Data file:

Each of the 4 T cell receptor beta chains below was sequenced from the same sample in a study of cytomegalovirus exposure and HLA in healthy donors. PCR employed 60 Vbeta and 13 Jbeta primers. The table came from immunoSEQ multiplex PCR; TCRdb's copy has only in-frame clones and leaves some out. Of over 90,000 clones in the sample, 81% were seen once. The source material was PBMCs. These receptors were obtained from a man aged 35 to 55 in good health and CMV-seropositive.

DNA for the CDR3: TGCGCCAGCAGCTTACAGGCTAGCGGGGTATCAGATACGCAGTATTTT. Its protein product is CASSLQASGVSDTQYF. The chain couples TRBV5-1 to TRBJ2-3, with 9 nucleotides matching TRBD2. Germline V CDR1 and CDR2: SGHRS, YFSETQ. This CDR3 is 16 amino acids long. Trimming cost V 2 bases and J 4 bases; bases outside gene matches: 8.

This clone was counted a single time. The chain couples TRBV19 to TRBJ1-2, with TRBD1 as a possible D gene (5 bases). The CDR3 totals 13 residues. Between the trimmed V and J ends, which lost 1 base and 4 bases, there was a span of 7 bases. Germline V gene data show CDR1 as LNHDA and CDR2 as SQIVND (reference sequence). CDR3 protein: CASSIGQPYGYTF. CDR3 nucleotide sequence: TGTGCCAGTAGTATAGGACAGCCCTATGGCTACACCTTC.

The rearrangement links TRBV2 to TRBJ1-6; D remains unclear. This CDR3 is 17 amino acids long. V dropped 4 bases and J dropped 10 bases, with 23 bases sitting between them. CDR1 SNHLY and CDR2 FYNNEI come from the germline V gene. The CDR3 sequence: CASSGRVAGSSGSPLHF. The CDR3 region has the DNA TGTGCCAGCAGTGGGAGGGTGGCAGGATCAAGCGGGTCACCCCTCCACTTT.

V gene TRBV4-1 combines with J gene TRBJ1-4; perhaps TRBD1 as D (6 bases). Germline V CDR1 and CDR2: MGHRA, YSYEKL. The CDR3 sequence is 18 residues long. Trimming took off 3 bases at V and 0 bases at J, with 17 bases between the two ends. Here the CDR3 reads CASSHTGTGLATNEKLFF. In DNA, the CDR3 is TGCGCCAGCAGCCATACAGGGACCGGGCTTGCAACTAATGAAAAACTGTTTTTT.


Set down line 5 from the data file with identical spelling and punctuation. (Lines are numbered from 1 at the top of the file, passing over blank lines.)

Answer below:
V gene TRBV4-1 combines with J gene TRBJ1-4; perhaps TRBD1 as D (6 bases). Germline V CDR1 and CDR2: MGHRA, YSYEKL. The CDR3 sequence is 18 residues long. Trimming took off 3 bases at V and 0 bases at J, with 17 bases between the two ends. Here the CDR3 reads CASSHTGTGLATNEKLFF. In DNA, the CDR3 is TGCGCCAGCAGCCATACAGGGACCGGGCTTGCAACTAATGAAAAACTGTTTTTT.